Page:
Culture and recreation in Cardiff facts for kids
Cardiff has many cultural sites varying from the historical Cardiff Castle and out of town Castell Coch to the more modern Wales Millennium Centre and Cardiff Bay. Cardiff was a finalist in the European Capital of Culture 2008.
- See also: Cardiff accent
Cardiff has a chequered linguistic history with Welsh, English, Latin, Norse and Anglo-Norman preponderant at different times. Although it was the Romans who established the "castle on the Taff" it was the Vikings who began developing the maritime trade from which Cardiff was to derive its prosperity. The Vikings—who controlled the Bristol Channel—used Cardiff as a raiding base, a port and a trading post. Many street-names in Cardiff are of Viking origin including Dumballs Road and the oldest street in the city, Womanby Street. The conquest of Glamorgan by Robert Fitzhamon brought an influx of Norman-French influence. Welsh was the majority language in Cardiff from the 13th century until the city's explosive growth in the Victorian era. As late as 1850, five of the twelve Anglican churches within the current city boundaries conducted their services exclusively in the Welsh language, while only two worshipped exclusively in English.
A substantial Irish population settled in Cardiff during the 19th century. They were drawn to Cardiff by the work available on major building and engineering projects in the docks and the city itself. The intermingling of the Irish, together with migrants from the West Country, the Midlands and rural Mid Wales is credited with having formed the distinctive flat-vowelled "Cardiff accent" (Roots to Cardiff exhibition, 2007). By 1891, the percentage of Welsh speakers had dropped to 27.9% and only Lisvane, Llanedeyrn and Creigiau remained as majority Welsh-speaking communities. The Welsh language became grouped around a small cluster of chapels and churches, the most notable of which is Tabernacl in the city centre, one of four UK churches chosen to hold official services to commemorate the new millennium. Following the establishment of the city's first Welsh School (Ysgol Gymraeg Bryntaf) in the 1950s, Welsh has slowly regained some ground.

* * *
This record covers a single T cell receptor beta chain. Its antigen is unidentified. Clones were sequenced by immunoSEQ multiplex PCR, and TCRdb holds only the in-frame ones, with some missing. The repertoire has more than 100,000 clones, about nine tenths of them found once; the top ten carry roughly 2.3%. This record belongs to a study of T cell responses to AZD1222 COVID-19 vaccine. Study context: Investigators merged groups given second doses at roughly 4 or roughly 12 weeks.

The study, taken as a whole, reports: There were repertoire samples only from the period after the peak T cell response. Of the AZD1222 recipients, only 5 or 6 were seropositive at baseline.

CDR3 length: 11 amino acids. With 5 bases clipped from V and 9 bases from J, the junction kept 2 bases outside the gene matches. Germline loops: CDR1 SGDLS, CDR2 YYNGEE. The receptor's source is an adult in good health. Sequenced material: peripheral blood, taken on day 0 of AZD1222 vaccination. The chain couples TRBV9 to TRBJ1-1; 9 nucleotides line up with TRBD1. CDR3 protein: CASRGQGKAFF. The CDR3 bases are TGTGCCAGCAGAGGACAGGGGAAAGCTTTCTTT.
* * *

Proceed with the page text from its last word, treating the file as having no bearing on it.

Aided by Welsh-medium education and migration from other parts of Wales, the number of Welsh speakers in Cardiff rose by 14,451 between 1991 and 2001; Welsh is now spoken by 11% of Cardiffians. The highest percentage of Welsh speakers is in Pentyrch, where 15.9% of the population speak the language.
In addition to English and Welsh, the diversity of Cardiff's population (including foreign students) means that a large number of languages are spoken within the city. One study has found that Cardiff has speakers of at least 94 languages, with Somali, Urdu, Bengali and Arabic being the most commonly spoken foreign languages.
The Big Weekend Festival is held annually in the city centre during the summer and plays host to free musical performances (from artists such as Ash, Jimmy Cliff, Cerys Matthews, the Fun Loving Criminals, Soul II Soul and The Magic Numbers), fairground rides and cultural events such as a Children's Festival that takes place in the grounds of Cardiff Castle. The annual Cardiff Festival claims to be the UK's largest free outdoor festival, attracting over 250,000 visitors in 2007. Cardiff also hosted Radio 1's Big Weekend in 2003.
Cardiff hosted the National Eisteddfod in 1883, 1899, 1938, 1960, 1978 and 2008. Cardiff is unique in Wales in having two permanent stone circles used by the Gorsedd of Bards during Eisteddfodau. The original circle stands in Gorsedd Gardens in front of the National Museum while its 1978 replacement is situated in Bute Park.